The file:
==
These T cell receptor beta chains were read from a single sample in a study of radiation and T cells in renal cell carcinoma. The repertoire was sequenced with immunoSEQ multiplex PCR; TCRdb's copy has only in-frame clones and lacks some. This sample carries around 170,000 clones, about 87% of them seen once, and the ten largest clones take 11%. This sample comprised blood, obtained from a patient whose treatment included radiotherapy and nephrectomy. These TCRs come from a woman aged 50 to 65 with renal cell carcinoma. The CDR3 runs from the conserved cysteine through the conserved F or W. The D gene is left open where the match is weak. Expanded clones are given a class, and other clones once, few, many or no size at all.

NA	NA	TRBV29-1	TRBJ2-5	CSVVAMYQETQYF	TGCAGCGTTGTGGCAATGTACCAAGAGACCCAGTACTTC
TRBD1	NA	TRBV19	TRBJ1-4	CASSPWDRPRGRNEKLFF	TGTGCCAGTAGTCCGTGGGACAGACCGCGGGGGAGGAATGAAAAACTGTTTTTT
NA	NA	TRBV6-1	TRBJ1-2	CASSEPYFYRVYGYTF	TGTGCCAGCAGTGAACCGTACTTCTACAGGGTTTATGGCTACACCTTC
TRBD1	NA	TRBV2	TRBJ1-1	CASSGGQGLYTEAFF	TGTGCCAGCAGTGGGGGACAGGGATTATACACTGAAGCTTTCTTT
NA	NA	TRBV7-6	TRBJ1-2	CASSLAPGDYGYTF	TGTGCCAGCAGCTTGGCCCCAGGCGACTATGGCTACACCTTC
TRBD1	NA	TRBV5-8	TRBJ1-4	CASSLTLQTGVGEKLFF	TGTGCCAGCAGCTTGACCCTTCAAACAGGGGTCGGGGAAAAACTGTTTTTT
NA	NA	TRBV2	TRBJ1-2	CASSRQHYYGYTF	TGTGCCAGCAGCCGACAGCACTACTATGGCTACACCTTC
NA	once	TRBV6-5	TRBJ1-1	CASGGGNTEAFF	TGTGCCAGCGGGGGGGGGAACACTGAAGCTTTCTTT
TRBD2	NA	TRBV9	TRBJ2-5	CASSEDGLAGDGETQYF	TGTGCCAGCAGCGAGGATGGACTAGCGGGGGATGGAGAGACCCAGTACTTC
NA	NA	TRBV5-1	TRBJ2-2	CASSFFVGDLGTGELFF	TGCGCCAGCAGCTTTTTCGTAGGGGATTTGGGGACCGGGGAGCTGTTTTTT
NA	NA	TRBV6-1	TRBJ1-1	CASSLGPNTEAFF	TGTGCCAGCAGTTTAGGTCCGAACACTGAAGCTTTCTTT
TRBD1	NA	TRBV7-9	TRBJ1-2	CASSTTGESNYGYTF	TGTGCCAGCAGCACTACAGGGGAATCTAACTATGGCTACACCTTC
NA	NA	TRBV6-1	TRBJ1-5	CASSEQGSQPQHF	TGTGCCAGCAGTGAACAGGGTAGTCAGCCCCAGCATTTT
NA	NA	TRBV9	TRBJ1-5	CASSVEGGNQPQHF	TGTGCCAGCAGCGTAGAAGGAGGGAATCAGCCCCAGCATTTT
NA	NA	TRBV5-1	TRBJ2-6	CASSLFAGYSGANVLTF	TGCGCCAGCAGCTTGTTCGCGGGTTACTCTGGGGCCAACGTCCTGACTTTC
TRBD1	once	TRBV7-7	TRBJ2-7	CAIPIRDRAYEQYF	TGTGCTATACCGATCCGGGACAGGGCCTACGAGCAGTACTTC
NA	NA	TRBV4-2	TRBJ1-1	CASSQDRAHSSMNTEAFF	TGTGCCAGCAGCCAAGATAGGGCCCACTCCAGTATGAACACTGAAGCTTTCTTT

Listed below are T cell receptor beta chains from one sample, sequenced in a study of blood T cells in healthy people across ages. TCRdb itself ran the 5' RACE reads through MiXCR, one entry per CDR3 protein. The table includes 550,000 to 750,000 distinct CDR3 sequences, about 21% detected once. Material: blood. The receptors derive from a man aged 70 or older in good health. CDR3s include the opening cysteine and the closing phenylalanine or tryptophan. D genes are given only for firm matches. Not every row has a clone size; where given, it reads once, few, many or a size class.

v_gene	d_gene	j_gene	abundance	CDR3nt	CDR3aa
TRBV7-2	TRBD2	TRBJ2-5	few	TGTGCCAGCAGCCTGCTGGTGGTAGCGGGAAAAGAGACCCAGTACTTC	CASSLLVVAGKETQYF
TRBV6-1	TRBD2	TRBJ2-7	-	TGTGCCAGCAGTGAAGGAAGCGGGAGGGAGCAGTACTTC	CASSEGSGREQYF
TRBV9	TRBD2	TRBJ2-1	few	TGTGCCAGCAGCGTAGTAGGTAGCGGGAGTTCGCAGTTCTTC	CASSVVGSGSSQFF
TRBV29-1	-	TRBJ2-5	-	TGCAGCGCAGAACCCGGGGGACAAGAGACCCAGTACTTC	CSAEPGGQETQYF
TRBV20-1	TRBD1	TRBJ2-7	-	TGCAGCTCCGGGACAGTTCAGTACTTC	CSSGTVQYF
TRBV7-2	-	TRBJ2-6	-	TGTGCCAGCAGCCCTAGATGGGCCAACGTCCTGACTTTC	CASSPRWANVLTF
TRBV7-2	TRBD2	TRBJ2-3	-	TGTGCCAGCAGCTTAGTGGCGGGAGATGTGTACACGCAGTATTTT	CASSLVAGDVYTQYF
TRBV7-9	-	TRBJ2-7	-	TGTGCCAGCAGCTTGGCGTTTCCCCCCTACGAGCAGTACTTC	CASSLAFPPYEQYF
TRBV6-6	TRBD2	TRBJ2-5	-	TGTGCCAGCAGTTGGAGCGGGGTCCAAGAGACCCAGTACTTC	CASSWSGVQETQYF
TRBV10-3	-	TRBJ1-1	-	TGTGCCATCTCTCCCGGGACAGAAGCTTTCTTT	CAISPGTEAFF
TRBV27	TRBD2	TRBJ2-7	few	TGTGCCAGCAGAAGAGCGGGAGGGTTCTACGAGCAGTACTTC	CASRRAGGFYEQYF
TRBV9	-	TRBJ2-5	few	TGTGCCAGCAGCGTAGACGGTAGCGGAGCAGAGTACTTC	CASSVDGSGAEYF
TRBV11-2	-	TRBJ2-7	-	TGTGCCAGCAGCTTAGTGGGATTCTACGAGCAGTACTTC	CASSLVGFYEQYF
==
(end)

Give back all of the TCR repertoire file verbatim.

These T cell receptor beta chains were read from a single sample in a study of radiation and T cells in renal cell carcinoma. The repertoire was sequenced with immunoSEQ multiplex PCR; TCRdb's copy has only in-frame clones and lacks some. This sample carries around 170,000 clones, about 87% of them seen once, and the ten largest clones take 11%. This sample comprised blood, obtained from a patient whose treatment included radiotherapy and nephrectomy. These TCRs come from a woman aged 50 to 65 with renal cell carcinoma. The CDR3 runs from the conserved cysteine through the conserved F or W. The D gene is left open where the match is weak. Expanded clones are given a class, and other clones once, few, many or no size at all.

NA	NA	TRBV29-1	TRBJ2-5	CSVVAMYQETQYF	TGCAGCGTTGTGGCAATGTACCAAGAGACCCAGTACTTC
TRBD1	NA	TRBV19	TRBJ1-4	CASSPWDRPRGRNEKLFF	TGTGCCAGTAGTCCGTGGGACAGACCGCGGGGGAGGAATGAAAAACTGTTTTTT
NA	NA	TRBV6-1	TRBJ1-2	CASSEPYFYRVYGYTF	TGTGCCAGCAGTGAACCGTACTTCTACAGGGTTTATGGCTACACCTTC
TRBD1	NA	TRBV2	TRBJ1-1	CASSGGQGLYTEAFF	TGTGCCAGCAGTGGGGGACAGGGATTATACACTGAAGCTTTCTTT
NA	NA	TRBV7-6	TRBJ1-2	CASSLAPGDYGYTF	TGTGCCAGCAGCTTGGCCCCAGGCGACTATGGCTACACCTTC
TRBD1	NA	TRBV5-8	TRBJ1-4	CASSLTLQTGVGEKLFF	TGTGCCAGCAGCTTGACCCTTCAAACAGGGGTCGGGGAAAAACTGTTTTTT
NA	NA	TRBV2	TRBJ1-2	CASSRQHYYGYTF	TGTGCCAGCAGCCGACAGCACTACTATGGCTACACCTTC
NA	once	TRBV6-5	TRBJ1-1	CASGGGNTEAFF	TGTGCCAGCGGGGGGGGGAACACTGAAGCTTTCTTT
TRBD2	NA	TRBV9	TRBJ2-5	CASSEDGLAGDGETQYF	TGTGCCAGCAGCGAGGATGGACTAGCGGGGGATGGAGAGACCCAGTACTTC
NA	NA	TRBV5-1	TRBJ2-2	CASSFFVGDLGTGELFF	TGCGCCAGCAGCTTTTTCGTAGGGGATTTGGGGACCGGGGAGCTGTTTTTT
NA	NA	TRBV6-1	TRBJ1-1	CASSLGPNTEAFF	TGTGCCAGCAGTTTAGGTCCGAACACTGAAGCTTTCTTT
TRBD1	NA	TRBV7-9	TRBJ1-2	CASSTTGESNYGYTF	TGTGCCAGCAGCACTACAGGGGAATCTAACTATGGCTACACCTTC
NA	NA	TRBV6-1	TRBJ1-5	CASSEQGSQPQHF	TGTGCCAGCAGTGAACAGGGTAGTCAGCCCCAGCATTTT
NA	NA	TRBV9	TRBJ1-5	CASSVEGGNQPQHF	TGTGCCAGCAGCGTAGAAGGAGGGAATCAGCCCCAGCATTTT
NA	NA	TRBV5-1	TRBJ2-6	CASSLFAGYSGANVLTF	TGCGCCAGCAGCTTGTTCGCGGGTTACTCTGGGGCCAACGTCCTGACTTTC
TRBD1	once	TRBV7-7	TRBJ2-7	CAIPIRDRAYEQYF	TGTGCTATACCGATCCGGGACAGGGCCTACGAGCAGTACTTC
NA	NA	TRBV4-2	TRBJ1-1	CASSQDRAHSSMNTEAFF	TGTGCCAGCAGCCAAGATAGGGCCCACTCCAGTATGAACACTGAAGCTTTCTTT

Listed below are T cell receptor beta chains from one sample, sequenced in a study of blood T cells in healthy people across ages. TCRdb itself ran the 5' RACE reads through MiXCR, one entry per CDR3 protein. The table includes 550,000 to 750,000 distinct CDR3 sequences, about 21% detected once. Material: blood. The receptors derive from a man aged 70 or older in good health. CDR3s include the opening cysteine and the closing phenylalanine or tryptophan. D genes are given only for firm matches. Not every row has a clone size; where given, it reads once, few, many or a size class.

v_gene	d_gene	j_gene	abundance	CDR3nt	CDR3aa
TRBV7-2	TRBD2	TRBJ2-5	few	TGTGCCAGCAGCCTGCTGGTGGTAGCGGGAAAAGAGACCCAGTACTTC	CASSLLVVAGKETQYF
TRBV6-1	TRBD2	TRBJ2-7	-	TGTGCCAGCAGTGAAGGAAGCGGGAGGGAGCAGTACTTC	CASSEGSGREQYF
TRBV9	TRBD2	TRBJ2-1	few	TGTGCCAGCAGCGTAGTAGGTAGCGGGAGTTCGCAGTTCTTC	CASSVVGSGSSQFF
TRBV29-1	-	TRBJ2-5	-	TGCAGCGCAGAACCCGGGGGACAAGAGACCCAGTACTTC	CSAEPGGQETQYF
TRBV20-1	TRBD1	TRBJ2-7	-	TGCAGCTCCGGGACAGTTCAGTACTTC	CSSGTVQYF
TRBV7-2	-	TRBJ2-6	-	TGTGCCAGCAGCCCTAGATGGGCCAACGTCCTGACTTTC	CASSPRWANVLTF
TRBV7-2	TRBD2	TRBJ2-3	-	TGTGCCAGCAGCTTAGTGGCGGGAGATGTGTACACGCAGTATTTT	CASSLVAGDVYTQYF
TRBV7-9	-	TRBJ2-7	-	TGTGCCAGCAGCTTGGCGTTTCCCCCCTACGAGCAGTACTTC	CASSLAFPPYEQYF
TRBV6-6	TRBD2	TRBJ2-5	-	TGTGCCAGCAGTTGGAGCGGGGTCCAAGAGACCCAGTACTTC	CASSWSGVQETQYF
TRBV10-3	-	TRBJ1-1	-	TGTGCCATCTCTCCCGGGACAGAAGCTTTCTTT	CAISPGTEAFF
TRBV27	TRBD2	TRBJ2-7	few	TGTGCCAGCAGAAGAGCGGGAGGGTTCTACGAGCAGTACTTC	CASRRAGGFYEQYF
TRBV9	-	TRBJ2-5	few	TGTGCCAGCAGCGTAGACGGTAGCGGAGCAGAGTACTTC	CASSVDGSGAEYF
TRBV11-2	-	TRBJ2-7	-	TGTGCCAGCAGCTTAGTGGGATTCTACGAGCAGTACTTC	CASSLVGFYEQYF